Kaun jae Zauq par Dilli ki galiyan chhor kar
(Who wishes to leave, Zauq, wandering the streets of Delhi)
— Sheikh Ibrahim ‘Zauq
Time spent wandering the streets of Delhi, drinking in the depths of everyday life; meeting with people, partaking in their memories and experiences; pouring over the work of the finest thinkers and maverick walkers of the world; reflecting on human existence, oppression, and emancipation has come to fruition in this work. Based on my doctoral thesis from the University of Delhi (2008–12), this book is a result of a process of great discovery and learning for me. The entire process is marked by moments of serendipity followed up with much digging, probing, and analysing. Though this process had its solitary moments, for the most part I was travelling with wonderful companions.
I was extremely fortunate in having Professor Manoj K. Jha as my doctoral supervisor. He is an inspiration for championing against ignorance, apathy, and prejudice. Every interaction with him is a lesson in being political and doing theory. I can never even begin to thank him (p.x) properly because I know I will never be able to thank him enough for his generosity and brilliance, both of which know no bounds. I thank my colleagues at Delhi School of Social Work (DSSW), University of Delhi, where I taught at the time of being engaged in my doctoral work. Special thanks to Pushpanjali for being a comrade in arms and for sharing true empathy. I particularly wish to acknowledge my students in the State, Political Economy and Governance course. They (without knowing it, perhaps) challenged me to see familiar concepts with a critical perspective, and escape the danger of oversight and oversimplification.
I would be setting myself up for an impossible task to thank all the participants of this study, but I would certainly be amiss if I did not mention Juned Khan and Ovais Sultan Khan, Shakeel Malik and Azeem Akhtar sahab for sharing their deep insights with me; for their faith in my efforts; for their willingness to indulge me with constant conversations, walks, and phone calls; and for introducing me to numerous other people. Thanks are also due to Humera Arzu for her support in accessing newspaper archives and transcribing interviews. Grateful thanks also to the OUP team who worked on this book, for their exceptional professionalism, their openness, and for making me keep to the schedule.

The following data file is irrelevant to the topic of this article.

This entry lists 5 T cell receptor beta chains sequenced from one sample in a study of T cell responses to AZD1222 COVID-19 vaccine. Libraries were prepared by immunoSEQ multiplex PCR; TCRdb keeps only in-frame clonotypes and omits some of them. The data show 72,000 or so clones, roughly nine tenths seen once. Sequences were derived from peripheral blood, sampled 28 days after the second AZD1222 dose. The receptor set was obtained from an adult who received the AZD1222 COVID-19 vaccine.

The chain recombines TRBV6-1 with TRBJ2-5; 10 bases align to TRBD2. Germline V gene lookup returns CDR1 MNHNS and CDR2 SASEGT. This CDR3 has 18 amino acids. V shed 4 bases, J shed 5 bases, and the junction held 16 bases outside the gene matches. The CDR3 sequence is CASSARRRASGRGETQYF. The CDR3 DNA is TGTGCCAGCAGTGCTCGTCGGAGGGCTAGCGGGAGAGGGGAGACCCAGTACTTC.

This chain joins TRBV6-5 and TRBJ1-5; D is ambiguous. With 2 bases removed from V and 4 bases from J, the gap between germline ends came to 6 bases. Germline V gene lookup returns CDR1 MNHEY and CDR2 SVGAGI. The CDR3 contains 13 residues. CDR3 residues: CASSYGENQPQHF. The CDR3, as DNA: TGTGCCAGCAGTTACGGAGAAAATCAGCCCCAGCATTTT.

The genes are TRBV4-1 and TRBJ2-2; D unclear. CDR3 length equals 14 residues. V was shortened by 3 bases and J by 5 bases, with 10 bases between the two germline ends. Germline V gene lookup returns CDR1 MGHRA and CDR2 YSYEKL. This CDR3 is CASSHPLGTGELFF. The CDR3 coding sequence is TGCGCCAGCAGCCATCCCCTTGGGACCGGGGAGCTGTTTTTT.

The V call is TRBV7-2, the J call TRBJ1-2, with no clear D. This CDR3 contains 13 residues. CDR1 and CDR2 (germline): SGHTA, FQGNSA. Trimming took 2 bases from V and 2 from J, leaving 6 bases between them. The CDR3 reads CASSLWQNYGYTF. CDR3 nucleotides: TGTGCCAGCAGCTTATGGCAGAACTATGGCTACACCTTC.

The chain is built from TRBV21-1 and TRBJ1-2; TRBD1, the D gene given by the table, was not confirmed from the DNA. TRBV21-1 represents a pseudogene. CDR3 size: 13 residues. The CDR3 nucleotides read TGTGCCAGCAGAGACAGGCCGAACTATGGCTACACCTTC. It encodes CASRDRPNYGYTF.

It was in the work of Professor N. Sridharan that I first encountered spatiality of marginalization. I thank him for drawing me to engage with students at the School of Planning and Architecture (SPA), Delhi, as Visiting Faculty. I thank my MA Regional Planning and Urban Planning students, who not only made teaching exciting by their critical and enthusiastic response, but also helped me learn so much about their discipline. Thanks are due to Shubham Mishra for sharing his insights about mapping and getting me all excited about GIS, and to Sheema Fatima for her incisive comments on spatiality of middle-class aspirations. Thank you all for demystifying Planning for me.
The discussions and feedback received in two conferences gave my work an additional edge. I thank the Sir Dorabji Tata Trust for giving me a travel grant to present a paper titled ‘Spatiality of (p.xi) Differential Belonging: Variable (but Durable) Marginalities among Muslims in Delhi’ based on preliminary findings of this research at the international conference organized by RC21—Research Committee for Urban and Regional Studies of the International Sociological Association at the University of Amsterdam in July 2011. I also thank Professor Manish K. Jha who invited me to present a paper at a symposium organized by him at the Tata Institute of Social Sciences in collaboration with Mahanirban Calcutta Research Group in November 2011. This paper was titled ‘Muslims in Delhi: The Normative Non-Citizens of the Global Urban’. Revised versions of these were published respectively, in the Economic and Political Weekly (EPW) titled ‘Capitalist Logic of Spatial Segregation: A Study of Muslims in Delhi’, and in the Working Paper Series of the Centre for the Study of Law and Governance (CSLG), JNU, as ‘Normative Non-citizens of the Global Urban: Muslims in Delhi’. Slightly reorganized, this material is included in the present book. I thank EPW and CSLG for permission to republish this material.
I cannot thank Pratiksha Baxi enough for her friendship and camaraderie. The thesis has been published as a book largely because of her support, and encouragement of other colleagues—Professor Niraja G. Jayal, Professor Amit Prakash, and Dr Chirashree Dasgupta—at Centre for the Study of Law and Governance, Jawaharlal Nehru University, New Delhi.
I am profusely grateful for the comments of the two reviewers. It is difficult for me to articulate what their feedback and endorsement means to me. Their suggestions were important in improving the manuscript. Of course, its failings are all mine.
I thank my elder brother Zafar Ullah—his intimate familiarity with the changing geography of Old Delhi and its recent history was a constant source of reference. My younger brother Faiz Ullah would go over each argument in the book with me as I wrote and revised it. Thank you for our chats (sometimes at unearthly hours). Biggest thanks are due to my sister-in-law Salma Begum, who took over the role of my mother and my daughter’s mother too. This book was possible only because of her rock solid support and love. (p.xii)
Many thanks are due to my friend of over two decades and my partner Nasir Jamal. The games he invented ostensibly to keep our daughter Miftah busy, and the resultant interruptions, kept it real for me.
Finally, I thank my parents Anwari Begum and Azmat Ullah. Even though they are no more, the attentive memory of their dreams for me egged me on.